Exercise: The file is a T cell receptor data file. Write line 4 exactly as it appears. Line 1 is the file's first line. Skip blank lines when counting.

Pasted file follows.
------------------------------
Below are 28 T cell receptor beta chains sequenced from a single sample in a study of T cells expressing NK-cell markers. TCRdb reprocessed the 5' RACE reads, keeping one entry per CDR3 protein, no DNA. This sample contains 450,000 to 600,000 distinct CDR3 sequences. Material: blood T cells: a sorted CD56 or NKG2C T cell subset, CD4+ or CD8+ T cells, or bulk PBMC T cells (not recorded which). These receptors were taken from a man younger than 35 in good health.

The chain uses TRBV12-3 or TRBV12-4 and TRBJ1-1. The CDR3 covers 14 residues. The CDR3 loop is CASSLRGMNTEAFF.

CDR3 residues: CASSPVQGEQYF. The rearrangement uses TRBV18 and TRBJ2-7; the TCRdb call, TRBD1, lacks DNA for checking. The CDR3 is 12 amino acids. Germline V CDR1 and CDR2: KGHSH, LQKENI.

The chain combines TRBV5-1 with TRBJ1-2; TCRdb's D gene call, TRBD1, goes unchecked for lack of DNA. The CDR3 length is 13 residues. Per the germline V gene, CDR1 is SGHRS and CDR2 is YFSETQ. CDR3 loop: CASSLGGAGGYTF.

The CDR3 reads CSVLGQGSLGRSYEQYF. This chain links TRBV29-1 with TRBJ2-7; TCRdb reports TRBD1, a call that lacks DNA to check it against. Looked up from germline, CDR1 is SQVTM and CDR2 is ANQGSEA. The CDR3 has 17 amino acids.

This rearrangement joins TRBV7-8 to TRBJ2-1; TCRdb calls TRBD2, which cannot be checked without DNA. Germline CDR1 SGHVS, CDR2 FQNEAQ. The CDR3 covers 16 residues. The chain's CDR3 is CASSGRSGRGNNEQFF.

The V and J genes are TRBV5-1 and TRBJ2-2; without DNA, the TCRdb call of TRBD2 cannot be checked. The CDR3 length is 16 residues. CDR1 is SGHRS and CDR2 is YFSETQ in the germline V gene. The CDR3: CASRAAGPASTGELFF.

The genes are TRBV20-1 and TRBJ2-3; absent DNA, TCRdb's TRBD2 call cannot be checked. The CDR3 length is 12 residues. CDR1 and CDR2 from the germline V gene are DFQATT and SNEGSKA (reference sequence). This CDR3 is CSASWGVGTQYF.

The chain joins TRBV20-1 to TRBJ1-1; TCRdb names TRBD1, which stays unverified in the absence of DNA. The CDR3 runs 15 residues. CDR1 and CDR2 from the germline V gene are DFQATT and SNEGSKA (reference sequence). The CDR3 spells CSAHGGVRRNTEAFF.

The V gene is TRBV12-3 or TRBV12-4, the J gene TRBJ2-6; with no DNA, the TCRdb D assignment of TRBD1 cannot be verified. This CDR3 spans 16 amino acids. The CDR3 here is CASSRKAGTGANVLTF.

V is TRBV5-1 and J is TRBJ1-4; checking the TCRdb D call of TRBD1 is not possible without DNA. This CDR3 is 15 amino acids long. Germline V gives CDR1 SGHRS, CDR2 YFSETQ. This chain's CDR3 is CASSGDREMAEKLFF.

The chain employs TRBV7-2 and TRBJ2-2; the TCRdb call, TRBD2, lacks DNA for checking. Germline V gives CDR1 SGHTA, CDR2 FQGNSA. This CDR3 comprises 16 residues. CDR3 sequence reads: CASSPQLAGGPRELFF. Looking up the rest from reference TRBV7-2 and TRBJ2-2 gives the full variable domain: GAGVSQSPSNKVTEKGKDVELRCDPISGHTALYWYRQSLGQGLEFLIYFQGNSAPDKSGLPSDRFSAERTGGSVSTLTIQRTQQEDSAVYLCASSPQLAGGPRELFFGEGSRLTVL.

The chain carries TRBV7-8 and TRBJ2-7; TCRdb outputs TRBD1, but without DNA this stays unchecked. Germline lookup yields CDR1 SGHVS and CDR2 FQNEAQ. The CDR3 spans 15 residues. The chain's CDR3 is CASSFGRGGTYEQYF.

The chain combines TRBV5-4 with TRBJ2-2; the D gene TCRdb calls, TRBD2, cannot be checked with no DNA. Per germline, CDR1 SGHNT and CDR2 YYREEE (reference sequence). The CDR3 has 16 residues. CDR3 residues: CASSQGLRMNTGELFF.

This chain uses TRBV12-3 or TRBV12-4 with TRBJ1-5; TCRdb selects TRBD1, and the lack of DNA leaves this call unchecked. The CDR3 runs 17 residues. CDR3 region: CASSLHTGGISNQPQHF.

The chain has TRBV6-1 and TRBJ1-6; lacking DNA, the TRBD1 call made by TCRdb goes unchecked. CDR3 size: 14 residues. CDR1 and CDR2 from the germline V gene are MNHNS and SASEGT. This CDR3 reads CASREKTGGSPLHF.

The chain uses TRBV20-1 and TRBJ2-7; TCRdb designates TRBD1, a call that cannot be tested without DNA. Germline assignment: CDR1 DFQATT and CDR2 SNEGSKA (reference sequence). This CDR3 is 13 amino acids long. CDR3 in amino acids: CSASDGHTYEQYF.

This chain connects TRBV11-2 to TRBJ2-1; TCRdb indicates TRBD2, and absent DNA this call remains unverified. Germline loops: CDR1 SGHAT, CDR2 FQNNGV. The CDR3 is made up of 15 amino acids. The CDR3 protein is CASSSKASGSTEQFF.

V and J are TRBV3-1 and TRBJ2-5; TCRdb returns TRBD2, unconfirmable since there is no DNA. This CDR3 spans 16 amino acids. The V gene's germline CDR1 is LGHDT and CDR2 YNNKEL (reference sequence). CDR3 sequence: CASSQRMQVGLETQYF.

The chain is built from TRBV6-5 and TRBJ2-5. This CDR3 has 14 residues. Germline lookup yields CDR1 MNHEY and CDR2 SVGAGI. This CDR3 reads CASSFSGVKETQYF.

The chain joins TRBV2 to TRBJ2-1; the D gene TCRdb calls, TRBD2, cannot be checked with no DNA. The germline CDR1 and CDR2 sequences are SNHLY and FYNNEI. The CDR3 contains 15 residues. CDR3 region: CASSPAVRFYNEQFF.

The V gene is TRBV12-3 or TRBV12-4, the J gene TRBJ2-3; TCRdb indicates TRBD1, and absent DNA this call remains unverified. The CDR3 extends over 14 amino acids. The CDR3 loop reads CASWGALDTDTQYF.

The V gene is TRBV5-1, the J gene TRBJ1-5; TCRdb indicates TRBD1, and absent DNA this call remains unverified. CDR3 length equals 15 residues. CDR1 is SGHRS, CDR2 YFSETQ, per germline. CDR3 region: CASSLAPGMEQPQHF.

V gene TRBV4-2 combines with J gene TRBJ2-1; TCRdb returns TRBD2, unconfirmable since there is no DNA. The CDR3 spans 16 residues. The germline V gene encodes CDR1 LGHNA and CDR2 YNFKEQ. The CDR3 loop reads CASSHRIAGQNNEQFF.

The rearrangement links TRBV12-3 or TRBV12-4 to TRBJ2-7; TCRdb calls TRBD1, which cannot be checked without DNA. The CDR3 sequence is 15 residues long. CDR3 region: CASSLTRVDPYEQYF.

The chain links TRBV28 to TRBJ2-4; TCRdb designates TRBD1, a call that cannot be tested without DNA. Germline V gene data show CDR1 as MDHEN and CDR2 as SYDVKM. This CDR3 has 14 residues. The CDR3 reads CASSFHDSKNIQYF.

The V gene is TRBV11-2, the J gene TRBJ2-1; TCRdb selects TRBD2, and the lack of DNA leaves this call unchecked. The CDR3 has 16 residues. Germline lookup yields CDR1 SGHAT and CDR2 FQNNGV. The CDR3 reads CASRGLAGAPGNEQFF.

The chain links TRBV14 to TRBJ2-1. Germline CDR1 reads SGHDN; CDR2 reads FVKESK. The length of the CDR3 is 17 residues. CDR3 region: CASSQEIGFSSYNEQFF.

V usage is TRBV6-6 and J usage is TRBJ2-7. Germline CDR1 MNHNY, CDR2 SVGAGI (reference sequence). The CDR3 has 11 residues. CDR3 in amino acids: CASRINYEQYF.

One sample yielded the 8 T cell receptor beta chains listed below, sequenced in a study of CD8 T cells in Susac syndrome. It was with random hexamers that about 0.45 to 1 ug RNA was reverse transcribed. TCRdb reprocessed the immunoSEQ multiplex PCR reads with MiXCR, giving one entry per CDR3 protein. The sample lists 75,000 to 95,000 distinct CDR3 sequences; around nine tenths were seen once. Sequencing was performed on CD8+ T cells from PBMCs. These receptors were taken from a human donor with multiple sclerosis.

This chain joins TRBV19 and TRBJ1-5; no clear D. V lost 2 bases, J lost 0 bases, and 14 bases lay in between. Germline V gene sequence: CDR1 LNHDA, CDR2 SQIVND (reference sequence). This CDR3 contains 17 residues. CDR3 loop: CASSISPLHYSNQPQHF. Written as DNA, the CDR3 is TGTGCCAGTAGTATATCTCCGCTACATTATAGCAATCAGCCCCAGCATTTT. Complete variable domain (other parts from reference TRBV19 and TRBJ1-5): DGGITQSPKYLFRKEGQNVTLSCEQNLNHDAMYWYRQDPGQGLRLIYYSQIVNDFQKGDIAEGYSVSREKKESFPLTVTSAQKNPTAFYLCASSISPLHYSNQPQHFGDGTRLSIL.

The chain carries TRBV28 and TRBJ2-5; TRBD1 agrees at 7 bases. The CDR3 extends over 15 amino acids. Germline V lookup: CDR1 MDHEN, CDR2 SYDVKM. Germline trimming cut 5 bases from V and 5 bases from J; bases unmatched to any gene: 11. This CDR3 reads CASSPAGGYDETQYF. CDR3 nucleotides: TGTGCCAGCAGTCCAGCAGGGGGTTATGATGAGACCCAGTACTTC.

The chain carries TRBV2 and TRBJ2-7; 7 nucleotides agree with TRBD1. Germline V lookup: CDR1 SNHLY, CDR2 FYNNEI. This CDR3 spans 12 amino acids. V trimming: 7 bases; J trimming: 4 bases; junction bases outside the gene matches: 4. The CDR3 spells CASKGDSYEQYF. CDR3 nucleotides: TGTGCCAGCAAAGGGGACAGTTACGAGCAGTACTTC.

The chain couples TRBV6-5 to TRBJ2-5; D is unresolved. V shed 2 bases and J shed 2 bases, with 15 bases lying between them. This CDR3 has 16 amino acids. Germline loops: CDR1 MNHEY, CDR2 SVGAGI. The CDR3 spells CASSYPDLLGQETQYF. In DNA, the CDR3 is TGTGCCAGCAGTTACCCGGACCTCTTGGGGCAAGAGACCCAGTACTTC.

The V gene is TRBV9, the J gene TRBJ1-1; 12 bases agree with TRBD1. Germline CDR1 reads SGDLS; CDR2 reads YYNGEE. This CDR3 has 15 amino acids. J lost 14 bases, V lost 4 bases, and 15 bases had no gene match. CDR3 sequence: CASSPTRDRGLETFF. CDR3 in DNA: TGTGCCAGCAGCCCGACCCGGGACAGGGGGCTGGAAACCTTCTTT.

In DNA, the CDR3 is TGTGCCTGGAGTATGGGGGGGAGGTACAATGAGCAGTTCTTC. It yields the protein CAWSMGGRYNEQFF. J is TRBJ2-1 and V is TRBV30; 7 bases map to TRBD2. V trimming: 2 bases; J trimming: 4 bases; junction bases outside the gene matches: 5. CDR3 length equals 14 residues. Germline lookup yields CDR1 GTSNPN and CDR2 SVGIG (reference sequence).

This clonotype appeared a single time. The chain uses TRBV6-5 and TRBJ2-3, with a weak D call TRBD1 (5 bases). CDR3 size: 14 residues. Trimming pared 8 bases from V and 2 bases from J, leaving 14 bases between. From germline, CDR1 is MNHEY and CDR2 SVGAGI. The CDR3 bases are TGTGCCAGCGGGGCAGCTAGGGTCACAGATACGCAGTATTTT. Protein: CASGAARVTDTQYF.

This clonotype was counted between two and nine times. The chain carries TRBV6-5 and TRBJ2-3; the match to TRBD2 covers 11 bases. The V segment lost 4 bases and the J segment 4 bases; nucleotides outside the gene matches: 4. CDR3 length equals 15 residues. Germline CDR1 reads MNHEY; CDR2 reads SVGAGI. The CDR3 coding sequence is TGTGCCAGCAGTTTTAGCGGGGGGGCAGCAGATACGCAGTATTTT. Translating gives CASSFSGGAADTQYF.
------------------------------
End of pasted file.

The chain combines TRBV5-1 with TRBJ1-2; TCRdb's D gene call, TRBD1, goes unchecked for lack of DNA. The CDR3 length is 13 residues. Per the germline V gene, CDR1 is SGHRS and CDR2 is YFSETQ. CDR3 loop: CASSLGGAGGYTF.